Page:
A. List the edition followed by the editor, according to the following pattern:

Surname, First Name. “Chapter Title.” In Book Title, 3rd ed., edited by First Name Surname, 26–42. City: Publisher, 2020.

It’s important to list the edition immediately after the title of the book, because in some cases a subsequent edition will have been edited by someone other than the editor(s) of previous editions. Few books fit this pattern neatly, but you can adapt the entry as needed. For example, here’s how you would cite a chapter in the 2019 paperback version of a 2008 second edition of a collection of novels edited by B. P. Reardon and published by the University of California Press:

Xenophon of Ephesus. An Ephesian Tale. Translated by Graham Anderson. In Collected Ancient Greek Novels, 2nd ed., edited by B. P. Reardon, 145–97. Oakland: University of California Press, 2019.

The title of the chapter is in italics in this case because the chapter reproduces a novel—though a short one (see CMOS 8.178). For citing authors like Xenophon of Ephesus who are known primarily by a given name, see CMOS 14.83.

Q. CMOS omits periods after any designator for United States organizations of any kind—e.g., US Army, US Navy, US Department of State. This format directly contradicts all official U.S. government writing guidelines. What prompted CMOS to make such a change?

A. CMOS dropped the periods in “US”—first as an option (15th ed., 2003) and then as a preference (16th ed., 2010)—in order to move toward what we think is a more logical, streamlined approach to abbreviations. According to this logic, periods are omitted from abbreviations in all caps (like “US” or “NASA”) but not from abbreviations that end in a lowercase letter (like “a.m.” and “p.m.” or “etc.” or “Dr.”). These principles are outlined in CMOS 10.4.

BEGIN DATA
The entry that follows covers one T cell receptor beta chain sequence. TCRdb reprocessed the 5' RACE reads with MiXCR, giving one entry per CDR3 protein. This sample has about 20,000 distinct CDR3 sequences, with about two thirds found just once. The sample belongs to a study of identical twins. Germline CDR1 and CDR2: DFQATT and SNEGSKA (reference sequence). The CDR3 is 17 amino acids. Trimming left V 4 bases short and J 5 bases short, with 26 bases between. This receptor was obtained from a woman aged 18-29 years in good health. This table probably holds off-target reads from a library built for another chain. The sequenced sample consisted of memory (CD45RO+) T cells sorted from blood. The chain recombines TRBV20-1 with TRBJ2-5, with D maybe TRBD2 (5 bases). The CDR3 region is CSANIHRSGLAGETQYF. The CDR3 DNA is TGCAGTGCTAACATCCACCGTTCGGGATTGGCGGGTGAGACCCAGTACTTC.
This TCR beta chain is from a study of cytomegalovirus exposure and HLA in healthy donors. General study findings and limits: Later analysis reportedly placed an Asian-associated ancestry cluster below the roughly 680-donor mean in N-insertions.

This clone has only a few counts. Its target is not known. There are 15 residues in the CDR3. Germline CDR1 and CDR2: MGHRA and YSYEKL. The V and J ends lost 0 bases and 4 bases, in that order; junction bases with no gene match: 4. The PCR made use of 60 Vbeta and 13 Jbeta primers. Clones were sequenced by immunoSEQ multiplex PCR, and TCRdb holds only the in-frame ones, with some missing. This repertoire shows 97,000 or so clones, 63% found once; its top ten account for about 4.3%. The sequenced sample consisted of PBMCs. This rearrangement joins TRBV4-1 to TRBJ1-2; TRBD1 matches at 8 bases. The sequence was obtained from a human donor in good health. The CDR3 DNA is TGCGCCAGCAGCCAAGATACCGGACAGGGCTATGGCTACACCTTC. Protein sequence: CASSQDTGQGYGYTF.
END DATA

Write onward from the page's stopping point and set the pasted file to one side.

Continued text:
There are exceptions to the lowercase rule—for example, periods are never used in “kg” and “Kbps” and “mph” and many other units of measure (see CMOS 10.49).

In preferring “US” to “U.S.,” it is true that CMOS not only breaks with tradition but also contravenes the recommendations in the GPO Style Manual (the guide for the US Government Publishing Office). But to follow GPO style, you must learn a different set of rules—according to which, for example, “C.P.A.” (certified public accountant) takes periods but “CPI” (consumer price index) does not. Nor does CMOS align with the journalistic recommendations of the Associated Press, according to which “U.S.” and “U.K.” take periods (except in headlines) but “EU” and “AP” do not.

Each style has its own logic and its own set of traditions, tailored to specific types of writing and specific audiences, and Chicago is no different in being different from the others.

Q. Hi! Your guidelines for hyphenating a compound modifier before a noun cite clarity as a primary reason for doing so. But what if the compound modifier is enclosed in parentheses, such as in the phrase “global (big picture) revision”? Obviously I would hyphenate “big picture” before a noun if that modifier wasn’t enclosed in parentheses, but in this example clarity is not an issue. What say y’all?

A. Parentheses make hyphenation unnecessary except for terms that would be hyphenated in any position. So you would be right to write “big-picture revision” but “global (big picture) revision.” The same principle applies to quotation marks: Our error-prone editor, resorting to his favorite excuse, reminded us that this would be a “big picture” revision only.

Q. Why do you folks at CMOS continue to describe words whose initial letters are capitals as “capitalized.” I suppose it’s easier than the more precise formulation and could be defended as commonly understood—but it’s not. This usage is at best confusing. Words are often truly capitalized, and I’m sure that most English speakers unschooled in CMOS’s peculiar practice will take “capitalized” to mean what it says. And if “France” is said to be “capitalized,” what is “EPA”? Super-capitalized?